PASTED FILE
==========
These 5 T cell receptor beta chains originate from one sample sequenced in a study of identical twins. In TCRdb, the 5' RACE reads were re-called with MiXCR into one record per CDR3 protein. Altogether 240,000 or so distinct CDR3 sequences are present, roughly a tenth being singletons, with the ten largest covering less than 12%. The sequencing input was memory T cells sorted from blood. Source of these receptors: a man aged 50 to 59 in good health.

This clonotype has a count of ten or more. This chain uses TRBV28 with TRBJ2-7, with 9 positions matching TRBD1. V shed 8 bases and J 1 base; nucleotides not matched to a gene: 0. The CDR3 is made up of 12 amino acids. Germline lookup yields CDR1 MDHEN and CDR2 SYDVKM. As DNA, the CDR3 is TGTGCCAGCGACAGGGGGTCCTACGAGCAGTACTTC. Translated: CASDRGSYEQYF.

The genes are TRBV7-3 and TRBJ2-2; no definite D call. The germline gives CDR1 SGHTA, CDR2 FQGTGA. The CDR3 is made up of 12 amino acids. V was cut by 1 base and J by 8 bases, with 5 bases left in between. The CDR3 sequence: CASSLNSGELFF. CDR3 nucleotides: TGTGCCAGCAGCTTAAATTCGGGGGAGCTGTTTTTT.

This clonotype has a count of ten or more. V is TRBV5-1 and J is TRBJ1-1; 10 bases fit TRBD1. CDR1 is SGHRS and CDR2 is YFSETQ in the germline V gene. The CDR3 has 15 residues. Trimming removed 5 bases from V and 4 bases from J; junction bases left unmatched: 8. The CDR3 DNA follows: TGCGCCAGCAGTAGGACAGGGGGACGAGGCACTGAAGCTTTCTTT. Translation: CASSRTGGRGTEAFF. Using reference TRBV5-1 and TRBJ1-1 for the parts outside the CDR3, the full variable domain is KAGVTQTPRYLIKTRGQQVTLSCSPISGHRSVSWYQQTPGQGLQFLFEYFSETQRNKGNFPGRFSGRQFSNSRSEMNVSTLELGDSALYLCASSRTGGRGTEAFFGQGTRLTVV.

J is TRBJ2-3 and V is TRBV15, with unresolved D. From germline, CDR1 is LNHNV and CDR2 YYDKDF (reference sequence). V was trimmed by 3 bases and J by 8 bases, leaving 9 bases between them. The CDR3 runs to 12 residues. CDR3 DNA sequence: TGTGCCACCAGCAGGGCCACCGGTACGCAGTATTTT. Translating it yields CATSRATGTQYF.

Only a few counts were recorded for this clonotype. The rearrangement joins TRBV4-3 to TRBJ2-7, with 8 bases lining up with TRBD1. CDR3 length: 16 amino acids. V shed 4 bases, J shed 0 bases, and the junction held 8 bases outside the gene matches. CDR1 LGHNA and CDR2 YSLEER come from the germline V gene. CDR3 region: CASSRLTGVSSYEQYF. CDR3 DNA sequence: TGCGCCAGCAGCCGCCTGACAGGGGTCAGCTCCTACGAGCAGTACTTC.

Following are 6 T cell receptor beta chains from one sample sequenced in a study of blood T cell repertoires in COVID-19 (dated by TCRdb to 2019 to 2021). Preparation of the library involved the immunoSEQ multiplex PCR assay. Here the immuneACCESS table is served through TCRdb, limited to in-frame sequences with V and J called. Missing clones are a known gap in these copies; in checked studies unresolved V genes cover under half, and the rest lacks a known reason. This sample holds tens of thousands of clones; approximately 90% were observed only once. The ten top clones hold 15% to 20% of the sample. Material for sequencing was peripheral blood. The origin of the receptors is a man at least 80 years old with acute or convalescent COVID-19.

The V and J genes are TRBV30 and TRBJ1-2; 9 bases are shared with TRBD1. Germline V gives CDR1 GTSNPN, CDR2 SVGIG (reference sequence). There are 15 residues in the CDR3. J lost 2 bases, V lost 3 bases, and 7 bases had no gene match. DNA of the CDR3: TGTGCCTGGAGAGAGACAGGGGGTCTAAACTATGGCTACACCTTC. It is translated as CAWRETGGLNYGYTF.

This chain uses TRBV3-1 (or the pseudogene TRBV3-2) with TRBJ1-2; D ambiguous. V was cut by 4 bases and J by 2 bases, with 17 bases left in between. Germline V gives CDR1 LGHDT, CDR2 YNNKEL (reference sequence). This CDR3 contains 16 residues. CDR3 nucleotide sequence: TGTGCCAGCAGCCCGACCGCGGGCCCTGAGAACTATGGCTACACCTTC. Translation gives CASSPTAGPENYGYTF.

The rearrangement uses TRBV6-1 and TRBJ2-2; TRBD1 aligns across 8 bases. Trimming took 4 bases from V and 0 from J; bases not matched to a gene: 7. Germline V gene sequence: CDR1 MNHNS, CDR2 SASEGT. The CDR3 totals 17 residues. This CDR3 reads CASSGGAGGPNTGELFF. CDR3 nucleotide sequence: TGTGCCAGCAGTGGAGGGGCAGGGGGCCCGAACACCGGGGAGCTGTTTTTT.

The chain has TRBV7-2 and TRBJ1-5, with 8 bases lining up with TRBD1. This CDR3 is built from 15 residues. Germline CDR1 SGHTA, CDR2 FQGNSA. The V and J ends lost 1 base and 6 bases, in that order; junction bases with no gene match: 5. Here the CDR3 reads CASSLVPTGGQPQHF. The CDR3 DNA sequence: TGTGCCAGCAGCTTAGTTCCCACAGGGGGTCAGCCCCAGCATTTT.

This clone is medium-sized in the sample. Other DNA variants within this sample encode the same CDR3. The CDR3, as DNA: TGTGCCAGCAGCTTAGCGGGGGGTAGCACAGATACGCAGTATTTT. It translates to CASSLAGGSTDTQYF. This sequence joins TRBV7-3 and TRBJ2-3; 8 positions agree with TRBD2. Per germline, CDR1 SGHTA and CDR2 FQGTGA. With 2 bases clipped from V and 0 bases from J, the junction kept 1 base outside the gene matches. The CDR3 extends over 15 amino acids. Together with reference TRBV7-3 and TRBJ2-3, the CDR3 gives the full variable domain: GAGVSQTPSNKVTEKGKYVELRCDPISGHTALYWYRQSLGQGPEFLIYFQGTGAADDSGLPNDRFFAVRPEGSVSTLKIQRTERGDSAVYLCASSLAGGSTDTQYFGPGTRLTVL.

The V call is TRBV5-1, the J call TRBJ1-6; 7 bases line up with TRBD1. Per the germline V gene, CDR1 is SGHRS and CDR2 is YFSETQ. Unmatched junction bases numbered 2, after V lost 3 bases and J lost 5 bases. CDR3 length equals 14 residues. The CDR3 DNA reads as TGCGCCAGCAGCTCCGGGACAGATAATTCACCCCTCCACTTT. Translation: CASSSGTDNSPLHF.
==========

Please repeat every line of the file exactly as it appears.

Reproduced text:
These 5 T cell receptor beta chains originate from one sample sequenced in a study of identical twins. In TCRdb, the 5' RACE reads were re-called with MiXCR into one record per CDR3 protein. Altogether 240,000 or so distinct CDR3 sequences are present, roughly a tenth being singletons, with the ten largest covering less than 12%. The sequencing input was memory T cells sorted from blood. Source of these receptors: a man aged 50 to 59 in good health.

This clonotype has a count of ten or more. This chain uses TRBV28 with TRBJ2-7, with 9 positions matching TRBD1. V shed 8 bases and J 1 base; nucleotides not matched to a gene: 0. The CDR3 is made up of 12 amino acids. Germline lookup yields CDR1 MDHEN and CDR2 SYDVKM. As DNA, the CDR3 is TGTGCCAGCGACAGGGGGTCCTACGAGCAGTACTTC. Translated: CASDRGSYEQYF.

The genes are TRBV7-3 and TRBJ2-2; no definite D call. The germline gives CDR1 SGHTA, CDR2 FQGTGA. The CDR3 is made up of 12 amino acids. V was cut by 1 base and J by 8 bases, with 5 bases left in between. The CDR3 sequence: CASSLNSGELFF. CDR3 nucleotides: TGTGCCAGCAGCTTAAATTCGGGGGAGCTGTTTTTT.

This clonotype has a count of ten or more. V is TRBV5-1 and J is TRBJ1-1; 10 bases fit TRBD1. CDR1 is SGHRS and CDR2 is YFSETQ in the germline V gene. The CDR3 has 15 residues. Trimming removed 5 bases from V and 4 bases from J; junction bases left unmatched: 8. The CDR3 DNA follows: TGCGCCAGCAGTAGGACAGGGGGACGAGGCACTGAAGCTTTCTTT. Translation: CASSRTGGRGTEAFF. Using reference TRBV5-1 and TRBJ1-1 for the parts outside the CDR3, the full variable domain is KAGVTQTPRYLIKTRGQQVTLSCSPISGHRSVSWYQQTPGQGLQFLFEYFSETQRNKGNFPGRFSGRQFSNSRSEMNVSTLELGDSALYLCASSRTGGRGTEAFFGQGTRLTVV.

J is TRBJ2-3 and V is TRBV15, with unresolved D. From germline, CDR1 is LNHNV and CDR2 YYDKDF (reference sequence). V was trimmed by 3 bases and J by 8 bases, leaving 9 bases between them. The CDR3 runs to 12 residues. CDR3 DNA sequence: TGTGCCACCAGCAGGGCCACCGGTACGCAGTATTTT. Translating it yields CATSRATGTQYF.

Only a few counts were recorded for this clonotype. The rearrangement joins TRBV4-3 to TRBJ2-7, with 8 bases lining up with TRBD1. CDR3 length: 16 amino acids. V shed 4 bases, J shed 0 bases, and the junction held 8 bases outside the gene matches. CDR1 LGHNA and CDR2 YSLEER come from the germline V gene. CDR3 region: CASSRLTGVSSYEQYF. CDR3 DNA sequence: TGCGCCAGCAGCCGCCTGACAGGGGTCAGCTCCTACGAGCAGTACTTC.

Following are 6 T cell receptor beta chains from one sample sequenced in a study of blood T cell repertoires in COVID-19 (dated by TCRdb to 2019 to 2021). Preparation of the library involved the immunoSEQ multiplex PCR assay. Here the immuneACCESS table is served through TCRdb, limited to in-frame sequences with V and J called. Missing clones are a known gap in these copies; in checked studies unresolved V genes cover under half, and the rest lacks a known reason. This sample holds tens of thousands of clones; approximately 90% were observed only once. The ten top clones hold 15% to 20% of the sample. Material for sequencing was peripheral blood. The origin of the receptors is a man at least 80 years old with acute or convalescent COVID-19.

The V and J genes are TRBV30 and TRBJ1-2; 9 bases are shared with TRBD1. Germline V gives CDR1 GTSNPN, CDR2 SVGIG (reference sequence). There are 15 residues in the CDR3. J lost 2 bases, V lost 3 bases, and 7 bases had no gene match. DNA of the CDR3: TGTGCCTGGAGAGAGACAGGGGGTCTAAACTATGGCTACACCTTC. It is translated as CAWRETGGLNYGYTF.

This chain uses TRBV3-1 (or the pseudogene TRBV3-2) with TRBJ1-2; D ambiguous. V was cut by 4 bases and J by 2 bases, with 17 bases left in between. Germline V gives CDR1 LGHDT, CDR2 YNNKEL (reference sequence). This CDR3 contains 16 residues. CDR3 nucleotide sequence: TGTGCCAGCAGCCCGACCGCGGGCCCTGAGAACTATGGCTACACCTTC. Translation gives CASSPTAGPENYGYTF.

The rearrangement uses TRBV6-1 and TRBJ2-2; TRBD1 aligns across 8 bases. Trimming took 4 bases from V and 0 from J; bases not matched to a gene: 7. Germline V gene sequence: CDR1 MNHNS, CDR2 SASEGT. The CDR3 totals 17 residues. This CDR3 reads CASSGGAGGPNTGELFF. CDR3 nucleotide sequence: TGTGCCAGCAGTGGAGGGGCAGGGGGCCCGAACACCGGGGAGCTGTTTTTT.

The chain has TRBV7-2 and TRBJ1-5, with 8 bases lining up with TRBD1. This CDR3 is built from 15 residues. Germline CDR1 SGHTA, CDR2 FQGNSA. The V and J ends lost 1 base and 6 bases, in that order; junction bases with no gene match: 5. Here the CDR3 reads CASSLVPTGGQPQHF. The CDR3 DNA sequence: TGTGCCAGCAGCTTAGTTCCCACAGGGGGTCAGCCCCAGCATTTT.

This clone is medium-sized in the sample. Other DNA variants within this sample encode the same CDR3. The CDR3, as DNA: TGTGCCAGCAGCTTAGCGGGGGGTAGCACAGATACGCAGTATTTT. It translates to CASSLAGGSTDTQYF. This sequence joins TRBV7-3 and TRBJ2-3; 8 positions agree with TRBD2. Per germline, CDR1 SGHTA and CDR2 FQGTGA. With 2 bases clipped from V and 0 bases from J, the junction kept 1 base outside the gene matches. The CDR3 extends over 15 amino acids. Together with reference TRBV7-3 and TRBJ2-3, the CDR3 gives the full variable domain: GAGVSQTPSNKVTEKGKYVELRCDPISGHTALYWYRQSLGQGPEFLIYFQGTGAADDSGLPNDRFFAVRPEGSVSTLKIQRTERGDSAVYLCASSLAGGSTDTQYFGPGTRLTVL.

The V call is TRBV5-1, the J call TRBJ1-6; 7 bases line up with TRBD1. Per the germline V gene, CDR1 is SGHRS and CDR2 is YFSETQ. Unmatched junction bases numbered 2, after V lost 3 bases and J lost 5 bases. CDR3 length equals 14 residues. The CDR3 DNA reads as TGCGCCAGCAGCTCCGGGACAGATAATTCACCCCTCCACTTT. Translation: CASSSGTDNSPLHF.